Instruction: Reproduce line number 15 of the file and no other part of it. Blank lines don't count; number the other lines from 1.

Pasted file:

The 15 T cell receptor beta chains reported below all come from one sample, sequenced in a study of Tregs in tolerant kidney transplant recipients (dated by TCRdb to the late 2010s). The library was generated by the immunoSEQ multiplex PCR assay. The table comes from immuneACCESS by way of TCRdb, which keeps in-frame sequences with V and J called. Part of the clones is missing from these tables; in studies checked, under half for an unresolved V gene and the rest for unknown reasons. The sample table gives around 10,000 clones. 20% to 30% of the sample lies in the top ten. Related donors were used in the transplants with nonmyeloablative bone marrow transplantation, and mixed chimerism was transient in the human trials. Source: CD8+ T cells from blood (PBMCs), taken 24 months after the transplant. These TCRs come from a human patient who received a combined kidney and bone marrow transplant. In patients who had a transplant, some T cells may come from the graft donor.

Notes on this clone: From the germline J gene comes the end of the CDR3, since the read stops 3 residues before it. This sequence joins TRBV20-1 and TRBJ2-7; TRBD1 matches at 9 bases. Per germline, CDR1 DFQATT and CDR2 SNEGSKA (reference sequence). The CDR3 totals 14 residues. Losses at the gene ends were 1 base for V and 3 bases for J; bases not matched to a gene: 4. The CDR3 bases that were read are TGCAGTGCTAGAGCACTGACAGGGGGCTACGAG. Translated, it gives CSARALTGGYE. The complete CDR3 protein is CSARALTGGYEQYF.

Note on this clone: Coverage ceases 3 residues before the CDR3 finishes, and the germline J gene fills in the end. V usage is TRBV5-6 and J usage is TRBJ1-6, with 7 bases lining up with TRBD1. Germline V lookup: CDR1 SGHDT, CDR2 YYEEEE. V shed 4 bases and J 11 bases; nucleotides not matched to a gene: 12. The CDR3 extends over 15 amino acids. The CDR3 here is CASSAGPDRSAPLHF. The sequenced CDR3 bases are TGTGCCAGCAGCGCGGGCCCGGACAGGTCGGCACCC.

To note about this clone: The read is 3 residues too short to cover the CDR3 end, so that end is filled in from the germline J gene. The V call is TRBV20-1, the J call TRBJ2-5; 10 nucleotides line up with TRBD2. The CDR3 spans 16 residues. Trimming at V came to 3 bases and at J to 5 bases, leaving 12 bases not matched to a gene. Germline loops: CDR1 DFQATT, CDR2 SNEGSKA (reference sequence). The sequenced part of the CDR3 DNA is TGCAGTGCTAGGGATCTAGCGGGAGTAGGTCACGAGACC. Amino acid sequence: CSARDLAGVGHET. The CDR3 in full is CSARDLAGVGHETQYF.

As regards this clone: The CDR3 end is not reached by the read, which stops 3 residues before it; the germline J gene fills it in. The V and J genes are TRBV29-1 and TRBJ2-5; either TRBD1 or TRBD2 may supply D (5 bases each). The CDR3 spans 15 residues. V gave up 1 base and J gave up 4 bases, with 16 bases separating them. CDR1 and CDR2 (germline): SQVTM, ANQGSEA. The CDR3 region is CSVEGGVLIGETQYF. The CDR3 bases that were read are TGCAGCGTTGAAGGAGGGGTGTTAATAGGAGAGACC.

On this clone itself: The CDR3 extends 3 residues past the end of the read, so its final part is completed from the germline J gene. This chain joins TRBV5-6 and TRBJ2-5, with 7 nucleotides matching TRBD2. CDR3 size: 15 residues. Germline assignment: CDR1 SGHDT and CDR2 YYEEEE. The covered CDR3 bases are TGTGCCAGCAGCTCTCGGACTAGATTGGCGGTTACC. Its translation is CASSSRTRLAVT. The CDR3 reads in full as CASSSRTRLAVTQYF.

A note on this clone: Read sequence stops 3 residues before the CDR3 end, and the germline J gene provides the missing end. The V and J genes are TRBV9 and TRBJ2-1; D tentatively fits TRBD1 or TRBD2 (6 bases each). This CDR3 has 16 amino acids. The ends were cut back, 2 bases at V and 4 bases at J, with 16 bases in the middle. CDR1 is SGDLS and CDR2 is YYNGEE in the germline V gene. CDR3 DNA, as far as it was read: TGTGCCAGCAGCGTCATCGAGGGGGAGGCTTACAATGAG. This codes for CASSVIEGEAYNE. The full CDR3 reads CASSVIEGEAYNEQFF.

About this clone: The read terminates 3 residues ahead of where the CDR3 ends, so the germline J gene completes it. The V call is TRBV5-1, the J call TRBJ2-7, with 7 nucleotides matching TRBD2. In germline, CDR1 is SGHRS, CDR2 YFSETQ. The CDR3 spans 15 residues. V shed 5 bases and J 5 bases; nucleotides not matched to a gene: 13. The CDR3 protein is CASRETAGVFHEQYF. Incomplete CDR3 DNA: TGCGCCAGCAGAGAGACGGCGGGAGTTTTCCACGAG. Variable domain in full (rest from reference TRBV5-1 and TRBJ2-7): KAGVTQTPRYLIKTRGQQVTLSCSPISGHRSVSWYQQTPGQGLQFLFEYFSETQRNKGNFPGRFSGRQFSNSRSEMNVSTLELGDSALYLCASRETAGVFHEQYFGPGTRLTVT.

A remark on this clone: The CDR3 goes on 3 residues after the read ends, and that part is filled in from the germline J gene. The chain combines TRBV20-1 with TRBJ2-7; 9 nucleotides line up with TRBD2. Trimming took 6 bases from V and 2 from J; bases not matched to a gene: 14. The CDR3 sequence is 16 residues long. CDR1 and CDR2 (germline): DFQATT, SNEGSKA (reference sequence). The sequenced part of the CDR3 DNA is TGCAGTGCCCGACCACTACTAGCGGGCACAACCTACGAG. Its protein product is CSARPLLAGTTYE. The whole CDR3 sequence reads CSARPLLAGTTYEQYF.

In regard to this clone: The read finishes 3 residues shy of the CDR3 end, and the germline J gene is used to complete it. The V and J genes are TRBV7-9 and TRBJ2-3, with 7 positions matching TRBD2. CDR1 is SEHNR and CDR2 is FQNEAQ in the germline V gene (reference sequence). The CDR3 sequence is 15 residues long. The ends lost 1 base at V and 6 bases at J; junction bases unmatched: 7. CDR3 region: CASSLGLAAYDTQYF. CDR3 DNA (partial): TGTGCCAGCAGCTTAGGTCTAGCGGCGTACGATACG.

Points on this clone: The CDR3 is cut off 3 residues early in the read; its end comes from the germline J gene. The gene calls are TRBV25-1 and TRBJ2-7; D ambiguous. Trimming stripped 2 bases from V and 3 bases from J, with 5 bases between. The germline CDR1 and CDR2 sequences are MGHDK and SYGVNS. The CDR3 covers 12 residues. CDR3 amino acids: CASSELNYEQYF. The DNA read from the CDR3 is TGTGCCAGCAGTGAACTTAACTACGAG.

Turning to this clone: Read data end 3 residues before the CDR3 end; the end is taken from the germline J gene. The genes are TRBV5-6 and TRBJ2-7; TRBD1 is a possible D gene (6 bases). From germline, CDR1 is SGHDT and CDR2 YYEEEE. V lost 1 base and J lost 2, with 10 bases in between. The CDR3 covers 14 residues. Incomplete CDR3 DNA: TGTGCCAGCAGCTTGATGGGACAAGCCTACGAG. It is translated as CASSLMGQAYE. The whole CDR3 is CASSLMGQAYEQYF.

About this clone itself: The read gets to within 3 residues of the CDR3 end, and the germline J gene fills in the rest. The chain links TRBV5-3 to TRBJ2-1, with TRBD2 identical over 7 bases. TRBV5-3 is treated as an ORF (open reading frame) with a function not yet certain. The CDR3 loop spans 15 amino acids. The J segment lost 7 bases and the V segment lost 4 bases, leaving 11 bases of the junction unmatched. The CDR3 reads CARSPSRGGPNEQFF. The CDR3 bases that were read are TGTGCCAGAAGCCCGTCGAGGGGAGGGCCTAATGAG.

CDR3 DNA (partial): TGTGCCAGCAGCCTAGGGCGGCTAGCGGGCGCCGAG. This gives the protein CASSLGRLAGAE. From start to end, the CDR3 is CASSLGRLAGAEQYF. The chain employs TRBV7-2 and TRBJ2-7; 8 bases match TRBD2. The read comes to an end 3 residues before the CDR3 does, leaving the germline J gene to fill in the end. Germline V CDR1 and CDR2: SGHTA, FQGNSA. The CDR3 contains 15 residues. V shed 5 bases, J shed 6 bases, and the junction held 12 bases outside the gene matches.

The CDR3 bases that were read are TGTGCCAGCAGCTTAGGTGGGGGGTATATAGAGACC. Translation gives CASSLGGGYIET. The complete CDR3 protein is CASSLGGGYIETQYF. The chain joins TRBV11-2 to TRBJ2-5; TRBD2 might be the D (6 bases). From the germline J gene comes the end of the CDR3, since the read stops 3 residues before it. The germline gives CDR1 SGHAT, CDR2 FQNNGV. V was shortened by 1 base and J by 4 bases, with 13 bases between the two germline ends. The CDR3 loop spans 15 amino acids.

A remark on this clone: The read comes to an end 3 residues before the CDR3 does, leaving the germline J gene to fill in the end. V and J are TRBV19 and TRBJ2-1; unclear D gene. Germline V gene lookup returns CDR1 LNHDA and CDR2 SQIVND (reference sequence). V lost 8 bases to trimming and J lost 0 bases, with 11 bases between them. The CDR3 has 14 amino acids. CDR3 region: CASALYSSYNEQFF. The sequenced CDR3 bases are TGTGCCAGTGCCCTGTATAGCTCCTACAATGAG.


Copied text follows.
The CDR3 bases that were read are TGTGCCAGCAGCTTAGGTGGGGGGTATATAGAGACC. Translation gives CASSLGGGYIET. The complete CDR3 protein is CASSLGGGYIETQYF. The chain joins TRBV11-2 to TRBJ2-5; TRBD2 might be the D (6 bases). From the germline J gene comes the end of the CDR3, since the read stops 3 residues before it. The germline gives CDR1 SGHAT, CDR2 FQNNGV. V was shortened by 1 base and J by 4 bases, with 13 bases between the two germline ends. The CDR3 loop spans 15 amino acids.